IMB Seminar Series - The Genes in our Food, 10 Feb
12pm-1pm, 10 February, QBP Auditorium (Building 80)
Professor David Hume
Director of The Roslin Institute and Research Director,
Royal (Dick) School of Veterinary Studies,
University of Edinburgh
Genes in our Food
Two technology revolutions in genome sciences, next generation sequencing and genome-editing, have made it possible to start to understand the relationships between genotype and phenotype in molecular terms and herald an era of predictive biology. For non-coding control elements in the genome, which are the major targets of variation within and between species, analysis of the function of sequence variation is not straightforward. We must first identify those elements of the non-coding DNA that are functional and sensitive to variation.
Professor Hume will firstly introduce some of the recent work of the FANTOM Consortium, which has contributed to functional annotation of the human and mouse genomes. He will then talk about progress in the use of transcriptomic data to annotate the genomes of major livestock species, notably pig, chicken and sheep, and the ways in which coexpression clustering can suggest functions of genes that currently lack annotation. Finally, he will discuss the applications of genomic technologies to produce sustainable improvements in livestock productivity and the use of large animals as model organisms.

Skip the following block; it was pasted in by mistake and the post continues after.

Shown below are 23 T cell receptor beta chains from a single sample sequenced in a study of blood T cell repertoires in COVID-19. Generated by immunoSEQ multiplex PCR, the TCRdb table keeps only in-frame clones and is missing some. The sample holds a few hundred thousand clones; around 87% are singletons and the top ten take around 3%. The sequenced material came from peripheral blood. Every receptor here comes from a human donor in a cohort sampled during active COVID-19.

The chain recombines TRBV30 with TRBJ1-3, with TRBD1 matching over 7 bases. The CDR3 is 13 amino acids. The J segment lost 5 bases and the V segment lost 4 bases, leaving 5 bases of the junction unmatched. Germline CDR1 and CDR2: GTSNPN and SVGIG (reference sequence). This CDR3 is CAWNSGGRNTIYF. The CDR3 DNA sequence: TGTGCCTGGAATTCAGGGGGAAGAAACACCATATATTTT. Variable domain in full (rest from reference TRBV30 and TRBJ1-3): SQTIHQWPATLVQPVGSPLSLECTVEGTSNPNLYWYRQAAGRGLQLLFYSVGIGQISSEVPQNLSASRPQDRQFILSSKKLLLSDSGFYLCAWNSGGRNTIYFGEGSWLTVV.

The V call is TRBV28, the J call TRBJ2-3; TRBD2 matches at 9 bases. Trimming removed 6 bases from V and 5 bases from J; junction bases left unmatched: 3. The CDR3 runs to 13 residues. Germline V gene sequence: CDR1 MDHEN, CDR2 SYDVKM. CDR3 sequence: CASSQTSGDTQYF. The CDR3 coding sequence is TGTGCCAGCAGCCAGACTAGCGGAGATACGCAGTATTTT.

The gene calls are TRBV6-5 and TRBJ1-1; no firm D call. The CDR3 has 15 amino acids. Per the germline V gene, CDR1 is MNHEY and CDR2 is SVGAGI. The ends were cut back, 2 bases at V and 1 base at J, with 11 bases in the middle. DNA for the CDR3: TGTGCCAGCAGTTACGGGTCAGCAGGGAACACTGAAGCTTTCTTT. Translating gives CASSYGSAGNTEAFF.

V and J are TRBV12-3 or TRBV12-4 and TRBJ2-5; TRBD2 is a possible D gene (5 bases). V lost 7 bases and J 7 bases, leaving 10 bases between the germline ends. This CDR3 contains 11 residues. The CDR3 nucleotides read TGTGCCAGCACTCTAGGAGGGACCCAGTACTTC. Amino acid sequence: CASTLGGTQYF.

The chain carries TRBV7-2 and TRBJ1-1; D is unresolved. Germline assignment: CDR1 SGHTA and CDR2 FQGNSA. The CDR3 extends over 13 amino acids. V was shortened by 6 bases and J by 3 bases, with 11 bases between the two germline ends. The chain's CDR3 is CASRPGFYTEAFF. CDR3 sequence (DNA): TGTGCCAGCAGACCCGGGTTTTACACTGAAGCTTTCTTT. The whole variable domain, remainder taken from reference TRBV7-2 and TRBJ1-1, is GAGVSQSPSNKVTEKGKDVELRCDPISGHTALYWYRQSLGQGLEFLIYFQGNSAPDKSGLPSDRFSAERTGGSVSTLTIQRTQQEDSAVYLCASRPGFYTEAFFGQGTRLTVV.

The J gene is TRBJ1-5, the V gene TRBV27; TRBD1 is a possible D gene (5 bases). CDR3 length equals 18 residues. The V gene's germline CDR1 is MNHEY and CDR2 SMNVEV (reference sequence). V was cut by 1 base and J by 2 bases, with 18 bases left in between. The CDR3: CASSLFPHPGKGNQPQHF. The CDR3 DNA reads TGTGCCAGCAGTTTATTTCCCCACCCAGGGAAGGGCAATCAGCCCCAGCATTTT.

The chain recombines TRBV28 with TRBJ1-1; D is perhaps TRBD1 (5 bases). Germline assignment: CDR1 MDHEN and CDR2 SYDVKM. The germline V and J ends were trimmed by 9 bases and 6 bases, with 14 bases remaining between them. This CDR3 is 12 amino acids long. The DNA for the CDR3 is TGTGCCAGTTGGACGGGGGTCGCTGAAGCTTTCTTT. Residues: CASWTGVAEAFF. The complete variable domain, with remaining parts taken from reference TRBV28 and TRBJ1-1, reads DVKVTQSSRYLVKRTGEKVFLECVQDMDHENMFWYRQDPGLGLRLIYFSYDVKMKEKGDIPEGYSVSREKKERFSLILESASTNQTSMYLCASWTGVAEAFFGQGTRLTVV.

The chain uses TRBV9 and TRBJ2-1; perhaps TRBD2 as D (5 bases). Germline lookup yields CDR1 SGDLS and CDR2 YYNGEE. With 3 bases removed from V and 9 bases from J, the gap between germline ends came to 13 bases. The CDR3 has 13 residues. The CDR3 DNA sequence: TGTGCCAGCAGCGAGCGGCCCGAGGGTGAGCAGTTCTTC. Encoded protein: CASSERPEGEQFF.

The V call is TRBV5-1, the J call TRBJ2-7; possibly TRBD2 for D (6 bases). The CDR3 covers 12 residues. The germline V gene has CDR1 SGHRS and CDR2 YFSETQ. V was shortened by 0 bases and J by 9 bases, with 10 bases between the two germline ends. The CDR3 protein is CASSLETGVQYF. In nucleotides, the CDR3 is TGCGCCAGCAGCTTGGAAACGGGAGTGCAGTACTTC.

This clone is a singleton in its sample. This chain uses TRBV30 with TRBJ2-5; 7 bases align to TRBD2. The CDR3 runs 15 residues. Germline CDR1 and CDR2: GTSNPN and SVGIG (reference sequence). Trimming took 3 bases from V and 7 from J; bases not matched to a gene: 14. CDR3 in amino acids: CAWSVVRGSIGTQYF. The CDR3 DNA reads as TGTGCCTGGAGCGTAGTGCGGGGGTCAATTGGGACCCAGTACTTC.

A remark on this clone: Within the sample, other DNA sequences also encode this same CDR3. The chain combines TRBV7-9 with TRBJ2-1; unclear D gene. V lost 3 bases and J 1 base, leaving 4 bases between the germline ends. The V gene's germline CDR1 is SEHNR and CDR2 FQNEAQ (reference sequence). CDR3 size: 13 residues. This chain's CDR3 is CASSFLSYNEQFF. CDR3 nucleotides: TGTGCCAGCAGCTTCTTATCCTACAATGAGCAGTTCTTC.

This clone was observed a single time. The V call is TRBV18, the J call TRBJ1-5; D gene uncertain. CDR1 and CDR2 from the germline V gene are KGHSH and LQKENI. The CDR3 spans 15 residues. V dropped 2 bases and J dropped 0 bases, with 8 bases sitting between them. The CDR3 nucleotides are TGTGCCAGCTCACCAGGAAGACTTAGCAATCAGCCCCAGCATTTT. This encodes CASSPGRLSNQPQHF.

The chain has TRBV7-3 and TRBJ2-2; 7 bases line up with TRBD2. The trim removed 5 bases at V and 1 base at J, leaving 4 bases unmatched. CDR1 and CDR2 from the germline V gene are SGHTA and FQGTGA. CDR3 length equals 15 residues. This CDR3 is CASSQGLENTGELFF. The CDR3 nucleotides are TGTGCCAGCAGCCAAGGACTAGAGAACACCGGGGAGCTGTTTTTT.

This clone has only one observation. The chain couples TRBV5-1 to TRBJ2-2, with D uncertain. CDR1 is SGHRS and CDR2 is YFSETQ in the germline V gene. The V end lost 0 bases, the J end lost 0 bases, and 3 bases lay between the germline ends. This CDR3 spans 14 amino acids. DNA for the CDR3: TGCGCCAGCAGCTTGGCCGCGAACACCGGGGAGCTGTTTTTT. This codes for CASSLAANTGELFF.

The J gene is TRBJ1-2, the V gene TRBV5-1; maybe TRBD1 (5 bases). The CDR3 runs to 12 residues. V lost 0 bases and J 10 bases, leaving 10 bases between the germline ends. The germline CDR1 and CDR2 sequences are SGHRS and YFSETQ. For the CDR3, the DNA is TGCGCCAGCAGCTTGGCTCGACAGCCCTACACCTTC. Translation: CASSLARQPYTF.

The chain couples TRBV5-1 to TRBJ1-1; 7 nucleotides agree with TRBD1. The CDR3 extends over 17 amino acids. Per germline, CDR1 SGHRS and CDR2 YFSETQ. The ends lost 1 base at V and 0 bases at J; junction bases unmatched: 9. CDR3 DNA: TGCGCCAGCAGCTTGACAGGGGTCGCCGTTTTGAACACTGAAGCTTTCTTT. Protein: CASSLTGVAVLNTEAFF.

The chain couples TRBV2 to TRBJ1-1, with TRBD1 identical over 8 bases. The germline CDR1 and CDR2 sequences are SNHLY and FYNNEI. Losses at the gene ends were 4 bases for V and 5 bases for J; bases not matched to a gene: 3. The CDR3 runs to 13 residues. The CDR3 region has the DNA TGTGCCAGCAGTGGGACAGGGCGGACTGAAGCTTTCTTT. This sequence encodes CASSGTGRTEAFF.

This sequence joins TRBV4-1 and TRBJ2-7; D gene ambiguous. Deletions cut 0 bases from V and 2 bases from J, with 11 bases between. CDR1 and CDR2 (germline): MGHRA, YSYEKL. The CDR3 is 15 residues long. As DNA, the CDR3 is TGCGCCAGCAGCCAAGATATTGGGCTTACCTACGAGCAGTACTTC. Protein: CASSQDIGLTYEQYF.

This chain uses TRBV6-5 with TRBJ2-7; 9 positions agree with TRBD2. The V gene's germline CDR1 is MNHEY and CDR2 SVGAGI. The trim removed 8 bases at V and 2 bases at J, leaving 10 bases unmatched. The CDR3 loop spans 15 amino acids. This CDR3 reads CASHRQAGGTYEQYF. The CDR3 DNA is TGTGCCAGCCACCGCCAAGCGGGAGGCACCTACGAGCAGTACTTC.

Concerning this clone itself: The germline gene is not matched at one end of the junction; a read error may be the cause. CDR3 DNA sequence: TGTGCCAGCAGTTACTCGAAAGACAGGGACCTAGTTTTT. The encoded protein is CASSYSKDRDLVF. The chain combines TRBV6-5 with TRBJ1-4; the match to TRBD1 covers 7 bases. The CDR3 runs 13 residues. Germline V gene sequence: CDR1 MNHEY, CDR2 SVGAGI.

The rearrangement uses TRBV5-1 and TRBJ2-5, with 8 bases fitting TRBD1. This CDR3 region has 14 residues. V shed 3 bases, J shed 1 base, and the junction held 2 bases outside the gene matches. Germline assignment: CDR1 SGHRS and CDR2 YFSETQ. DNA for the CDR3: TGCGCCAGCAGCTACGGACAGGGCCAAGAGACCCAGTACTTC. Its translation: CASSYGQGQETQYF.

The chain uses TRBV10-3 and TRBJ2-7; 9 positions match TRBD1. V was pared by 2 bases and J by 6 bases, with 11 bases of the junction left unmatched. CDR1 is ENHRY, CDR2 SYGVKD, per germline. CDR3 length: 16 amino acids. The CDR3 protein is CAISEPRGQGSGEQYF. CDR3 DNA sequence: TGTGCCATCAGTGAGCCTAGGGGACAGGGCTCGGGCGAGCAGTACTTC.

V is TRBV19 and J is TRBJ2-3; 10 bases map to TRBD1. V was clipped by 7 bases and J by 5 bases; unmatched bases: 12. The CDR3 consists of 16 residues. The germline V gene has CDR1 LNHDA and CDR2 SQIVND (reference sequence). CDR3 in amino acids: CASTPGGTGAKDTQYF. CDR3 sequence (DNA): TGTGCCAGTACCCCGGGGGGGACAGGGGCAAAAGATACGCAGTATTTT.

Watch the full seminar
David Hume graduated with 1st Class Honours in biochemistry and a PhD from ANU. As a postdoctoral fellow in the Dunn School of Pathology in Oxford, he carried out extensive studies of the distribution of macrophages in tissues. This has remained his research focus.
In 1988, he joined the Centre for Molecular Biology and Biotechnology, which grew to become the IMB. Since 2000, he has been a leading member of the FANTOM Consortium, which has made extensive contributions to mammalian genome and transcriptome annotation
In 2007, he was appointed Director of The Roslin Institute. He continues to run a large research group, and has extended his interest in macrophage biology and comparative genomics to major livestock species.
David’s work on macrophage biology was recognized in 2012 by the Society for Leukocyte Biology with the Bonazinga Medal. He has been elected to Fellowships in the Royal Society of Edinburgh, the Academy of Medical Sciences and the Royal Society of Biology.
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